Don't be lulled into thinking that because the Toyota Aygo has to share its platform and interior with the Peugeot 108 and Citroen C1, and its engine is related to the old Aygo’s, that the end result is a compromise.
The new styling is anything but,with the striking ‘X’ that dominates the front of the Aygo available in an array of colours to capitalise on the trend for personalisation.
Toyota is also keen to highlight the less bug-eyed, angular headlights with projector lenses and standard LED running lights. In the metal, the new Aygo is not as cute as before – more masculine, even – but once again, it’s the most distinctive of the French-Japanese trio. No other city car drips with so much sheer attitude. There’s lots of aerodynamic attention to detail hidden in the bold looks, too: a double-bubble roof, fins in the rear lights and a front splitter all help to maximise efficiency and make life as easy as possible for the only engine option available.
It’s another 1.0-litre three-cylinder non-turbo unit, but it shares only its block with the outgoing car, and weighs in at just 69kg. It has one bhp more, at 69bhp, but it’s fed through a revised five-speed manual gearbox with new ratios for greater refinement and economy. Toyota claims figures of 68.9mpg and 95g/km of CO2 – 3.2mpg and 4g/km better than before.
That gearbox – although topped with a more pleasant lever than the ugly old one – is one of the only real causes for complaint. The gearchange is short and baggy – not ideal in the urban cut-and-thrust. However, the car does feel nippier than before, thanks to a 60kg weight saving over the outgoing model.
Inside, the new Aygo is much more sophisticated, with less exposed metalwork and materials that are more pleasant to the touch. Our test car was a top-spec ‘x-clusiv’ model, which sits above x-cite, x-pression, x-play and x-trim. Our manual five-door model comes with a price tag of £11,695.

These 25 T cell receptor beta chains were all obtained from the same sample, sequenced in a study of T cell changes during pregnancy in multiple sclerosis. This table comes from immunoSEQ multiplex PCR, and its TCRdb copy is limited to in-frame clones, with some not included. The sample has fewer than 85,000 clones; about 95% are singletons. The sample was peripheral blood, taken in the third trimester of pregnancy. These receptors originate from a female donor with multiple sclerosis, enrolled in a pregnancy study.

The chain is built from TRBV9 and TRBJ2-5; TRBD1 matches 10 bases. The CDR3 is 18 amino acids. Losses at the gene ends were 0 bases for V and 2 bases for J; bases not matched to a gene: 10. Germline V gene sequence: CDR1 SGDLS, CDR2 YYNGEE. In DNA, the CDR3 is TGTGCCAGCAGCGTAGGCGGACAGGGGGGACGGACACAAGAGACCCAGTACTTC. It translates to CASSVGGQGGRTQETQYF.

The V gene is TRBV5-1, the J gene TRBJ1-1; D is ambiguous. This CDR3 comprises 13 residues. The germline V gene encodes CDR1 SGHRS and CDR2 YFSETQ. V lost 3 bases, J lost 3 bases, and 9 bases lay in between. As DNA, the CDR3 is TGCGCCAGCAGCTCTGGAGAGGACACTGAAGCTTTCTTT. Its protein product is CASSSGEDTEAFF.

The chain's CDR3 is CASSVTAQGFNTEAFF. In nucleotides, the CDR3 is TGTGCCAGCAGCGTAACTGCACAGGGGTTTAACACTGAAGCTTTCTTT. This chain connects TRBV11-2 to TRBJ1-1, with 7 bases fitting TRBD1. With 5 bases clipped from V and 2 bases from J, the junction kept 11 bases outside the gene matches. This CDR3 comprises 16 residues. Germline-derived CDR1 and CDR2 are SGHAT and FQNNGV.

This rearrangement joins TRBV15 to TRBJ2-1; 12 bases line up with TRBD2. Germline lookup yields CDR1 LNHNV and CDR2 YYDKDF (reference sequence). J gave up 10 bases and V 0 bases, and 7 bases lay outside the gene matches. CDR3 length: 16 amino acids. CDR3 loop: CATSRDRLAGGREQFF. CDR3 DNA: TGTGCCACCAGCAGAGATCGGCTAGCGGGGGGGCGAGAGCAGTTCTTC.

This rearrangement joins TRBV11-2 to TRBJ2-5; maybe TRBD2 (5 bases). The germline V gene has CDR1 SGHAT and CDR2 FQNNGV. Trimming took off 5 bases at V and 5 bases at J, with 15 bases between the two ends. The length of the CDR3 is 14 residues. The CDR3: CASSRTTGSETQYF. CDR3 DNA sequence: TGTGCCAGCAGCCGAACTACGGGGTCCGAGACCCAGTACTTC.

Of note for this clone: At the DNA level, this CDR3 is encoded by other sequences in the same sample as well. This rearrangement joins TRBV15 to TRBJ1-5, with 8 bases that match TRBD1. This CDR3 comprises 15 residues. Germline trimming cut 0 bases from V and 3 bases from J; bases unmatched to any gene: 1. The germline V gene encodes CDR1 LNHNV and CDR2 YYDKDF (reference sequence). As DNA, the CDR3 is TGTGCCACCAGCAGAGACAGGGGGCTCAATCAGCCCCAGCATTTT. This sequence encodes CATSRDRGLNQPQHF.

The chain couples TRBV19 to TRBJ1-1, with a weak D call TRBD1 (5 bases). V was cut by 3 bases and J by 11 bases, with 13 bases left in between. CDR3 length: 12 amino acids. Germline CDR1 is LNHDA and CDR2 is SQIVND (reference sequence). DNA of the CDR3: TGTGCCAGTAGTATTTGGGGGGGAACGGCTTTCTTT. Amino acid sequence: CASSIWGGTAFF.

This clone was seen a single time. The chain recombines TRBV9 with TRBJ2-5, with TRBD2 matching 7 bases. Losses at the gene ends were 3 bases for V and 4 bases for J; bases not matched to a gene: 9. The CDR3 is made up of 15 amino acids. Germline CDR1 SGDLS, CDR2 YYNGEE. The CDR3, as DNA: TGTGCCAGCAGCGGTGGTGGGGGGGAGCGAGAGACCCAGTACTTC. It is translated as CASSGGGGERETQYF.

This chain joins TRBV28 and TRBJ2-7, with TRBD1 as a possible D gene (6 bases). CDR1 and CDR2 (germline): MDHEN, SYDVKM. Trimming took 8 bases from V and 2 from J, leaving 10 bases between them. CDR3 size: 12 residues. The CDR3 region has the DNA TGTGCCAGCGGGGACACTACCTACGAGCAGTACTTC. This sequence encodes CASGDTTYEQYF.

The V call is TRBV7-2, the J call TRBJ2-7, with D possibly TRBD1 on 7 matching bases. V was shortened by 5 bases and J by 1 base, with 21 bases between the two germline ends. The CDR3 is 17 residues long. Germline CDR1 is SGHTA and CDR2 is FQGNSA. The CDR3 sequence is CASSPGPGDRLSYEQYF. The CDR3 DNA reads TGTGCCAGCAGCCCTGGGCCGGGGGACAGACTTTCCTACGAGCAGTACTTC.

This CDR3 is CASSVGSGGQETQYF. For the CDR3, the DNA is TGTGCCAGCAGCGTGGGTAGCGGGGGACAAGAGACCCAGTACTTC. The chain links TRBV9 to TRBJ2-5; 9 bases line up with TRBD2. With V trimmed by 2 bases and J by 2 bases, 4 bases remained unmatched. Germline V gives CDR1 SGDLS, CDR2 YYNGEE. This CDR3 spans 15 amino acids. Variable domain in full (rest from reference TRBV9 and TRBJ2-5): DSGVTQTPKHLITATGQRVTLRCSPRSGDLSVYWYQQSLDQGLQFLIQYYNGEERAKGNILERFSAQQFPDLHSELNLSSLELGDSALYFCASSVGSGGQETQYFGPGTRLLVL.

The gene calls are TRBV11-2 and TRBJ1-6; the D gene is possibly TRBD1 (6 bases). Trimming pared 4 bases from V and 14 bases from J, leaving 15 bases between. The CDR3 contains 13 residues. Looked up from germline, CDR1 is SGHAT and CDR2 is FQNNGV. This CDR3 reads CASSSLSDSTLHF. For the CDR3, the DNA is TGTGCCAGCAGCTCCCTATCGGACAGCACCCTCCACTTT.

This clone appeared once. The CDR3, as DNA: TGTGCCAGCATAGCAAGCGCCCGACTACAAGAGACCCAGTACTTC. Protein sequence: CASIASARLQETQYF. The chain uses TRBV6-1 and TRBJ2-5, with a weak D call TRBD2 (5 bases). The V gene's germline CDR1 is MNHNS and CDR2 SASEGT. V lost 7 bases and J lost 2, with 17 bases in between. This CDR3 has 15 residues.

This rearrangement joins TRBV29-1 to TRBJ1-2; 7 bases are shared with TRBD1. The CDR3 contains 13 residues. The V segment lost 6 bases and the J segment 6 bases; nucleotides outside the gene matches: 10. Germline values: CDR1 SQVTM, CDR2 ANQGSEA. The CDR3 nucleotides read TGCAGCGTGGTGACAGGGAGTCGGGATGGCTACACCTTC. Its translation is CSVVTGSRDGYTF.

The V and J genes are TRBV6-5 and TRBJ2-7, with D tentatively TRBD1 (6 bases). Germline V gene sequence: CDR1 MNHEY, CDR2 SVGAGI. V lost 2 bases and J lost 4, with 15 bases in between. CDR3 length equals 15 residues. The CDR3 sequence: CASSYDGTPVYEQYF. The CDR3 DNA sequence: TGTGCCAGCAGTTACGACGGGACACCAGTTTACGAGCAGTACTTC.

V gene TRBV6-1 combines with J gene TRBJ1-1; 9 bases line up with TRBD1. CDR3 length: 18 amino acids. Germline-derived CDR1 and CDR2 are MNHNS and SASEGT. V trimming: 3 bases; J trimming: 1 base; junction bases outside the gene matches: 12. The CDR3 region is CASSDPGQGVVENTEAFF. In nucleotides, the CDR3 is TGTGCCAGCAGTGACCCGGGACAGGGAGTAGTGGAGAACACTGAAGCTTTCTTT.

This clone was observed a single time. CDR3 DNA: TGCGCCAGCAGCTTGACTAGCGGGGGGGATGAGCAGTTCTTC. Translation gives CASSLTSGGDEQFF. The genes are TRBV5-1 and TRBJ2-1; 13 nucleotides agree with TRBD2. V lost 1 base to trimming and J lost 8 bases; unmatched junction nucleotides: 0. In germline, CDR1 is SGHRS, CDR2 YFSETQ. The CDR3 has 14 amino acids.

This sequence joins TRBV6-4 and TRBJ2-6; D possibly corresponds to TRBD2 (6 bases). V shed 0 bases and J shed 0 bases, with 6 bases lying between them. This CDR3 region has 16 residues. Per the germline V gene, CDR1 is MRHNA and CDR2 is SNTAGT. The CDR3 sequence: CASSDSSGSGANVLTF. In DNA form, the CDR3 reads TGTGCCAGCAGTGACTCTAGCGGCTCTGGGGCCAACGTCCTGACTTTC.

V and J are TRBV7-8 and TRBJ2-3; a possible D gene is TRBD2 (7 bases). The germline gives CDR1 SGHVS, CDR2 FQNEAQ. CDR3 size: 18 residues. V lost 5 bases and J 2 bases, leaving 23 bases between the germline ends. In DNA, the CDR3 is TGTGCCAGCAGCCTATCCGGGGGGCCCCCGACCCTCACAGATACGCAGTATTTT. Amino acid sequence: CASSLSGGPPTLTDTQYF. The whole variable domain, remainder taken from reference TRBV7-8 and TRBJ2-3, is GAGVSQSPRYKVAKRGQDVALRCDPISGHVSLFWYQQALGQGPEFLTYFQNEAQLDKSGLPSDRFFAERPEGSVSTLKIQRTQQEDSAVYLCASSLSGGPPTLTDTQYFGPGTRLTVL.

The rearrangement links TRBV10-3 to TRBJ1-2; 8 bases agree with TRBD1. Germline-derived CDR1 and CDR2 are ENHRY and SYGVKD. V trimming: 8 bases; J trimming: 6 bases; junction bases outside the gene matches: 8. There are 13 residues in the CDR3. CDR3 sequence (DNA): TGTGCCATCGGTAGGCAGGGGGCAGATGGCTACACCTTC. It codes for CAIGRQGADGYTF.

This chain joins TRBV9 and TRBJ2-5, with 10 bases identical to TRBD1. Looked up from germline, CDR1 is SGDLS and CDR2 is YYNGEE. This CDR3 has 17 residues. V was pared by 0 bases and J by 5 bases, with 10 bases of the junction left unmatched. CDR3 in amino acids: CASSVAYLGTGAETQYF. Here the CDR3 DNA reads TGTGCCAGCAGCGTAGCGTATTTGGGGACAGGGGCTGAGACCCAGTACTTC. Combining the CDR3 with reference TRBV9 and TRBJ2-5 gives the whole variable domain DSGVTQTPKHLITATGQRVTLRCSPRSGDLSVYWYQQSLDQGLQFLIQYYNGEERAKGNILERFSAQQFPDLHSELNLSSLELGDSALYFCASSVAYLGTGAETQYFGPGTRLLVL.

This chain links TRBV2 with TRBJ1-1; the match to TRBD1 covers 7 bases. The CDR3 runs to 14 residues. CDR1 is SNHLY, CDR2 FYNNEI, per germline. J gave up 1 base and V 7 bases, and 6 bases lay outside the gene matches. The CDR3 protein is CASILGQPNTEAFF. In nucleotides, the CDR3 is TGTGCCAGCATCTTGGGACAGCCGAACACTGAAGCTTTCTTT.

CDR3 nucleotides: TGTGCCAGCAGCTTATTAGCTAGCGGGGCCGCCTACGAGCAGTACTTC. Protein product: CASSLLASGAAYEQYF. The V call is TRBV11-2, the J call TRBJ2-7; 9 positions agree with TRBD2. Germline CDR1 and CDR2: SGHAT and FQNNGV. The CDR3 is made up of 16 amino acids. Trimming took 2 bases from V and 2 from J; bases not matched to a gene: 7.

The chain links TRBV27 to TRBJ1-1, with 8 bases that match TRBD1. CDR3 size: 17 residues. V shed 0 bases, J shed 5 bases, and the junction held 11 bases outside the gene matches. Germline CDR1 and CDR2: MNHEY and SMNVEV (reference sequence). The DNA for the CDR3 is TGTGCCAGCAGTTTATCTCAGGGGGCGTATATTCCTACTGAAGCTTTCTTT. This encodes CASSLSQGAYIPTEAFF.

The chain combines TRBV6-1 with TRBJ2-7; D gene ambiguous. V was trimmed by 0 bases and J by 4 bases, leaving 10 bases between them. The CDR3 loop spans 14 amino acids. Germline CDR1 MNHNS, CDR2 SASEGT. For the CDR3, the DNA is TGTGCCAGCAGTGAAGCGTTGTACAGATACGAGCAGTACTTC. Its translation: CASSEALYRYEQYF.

Tactile steering wheel controls and a seven-inch touchscreen are standard on all but the basic ‘x’ model. Although it doesn’t include sat-nav (a £395 option), it’s crammed with tech including constantly updated fuel consumption graphs, digital radio and a crystal-clear reversing camera on high-spec models.
The new car is also quieter at a motorway cruise. Less wind and road noise is a welcome bonus, but there’s still enough of a cheery thrum when revved. However, if you’re after the last word in city car quality, with refinement and a dollop of driver fun thrown in, the Volkswagen up!, and its sister cars, the cheaper Skoda Citigo and SEAT Mii, are still going to be the ones to beat.
Alloy wheels – another customisable option for the new Aygo – are up a size from 14 to 15 inches, but that’s not spoiled the ride on UK roads. On our test drive the Aygo remained largely composed, refusing to transmit any kickback through the flat-bottomed steering wheel. The car has been delivered to focus on comfort, so there’s not a great deal of entertainment to be had from behind the wheel. But Toyota is banking on the fun to be had with the accessories brochure instead.
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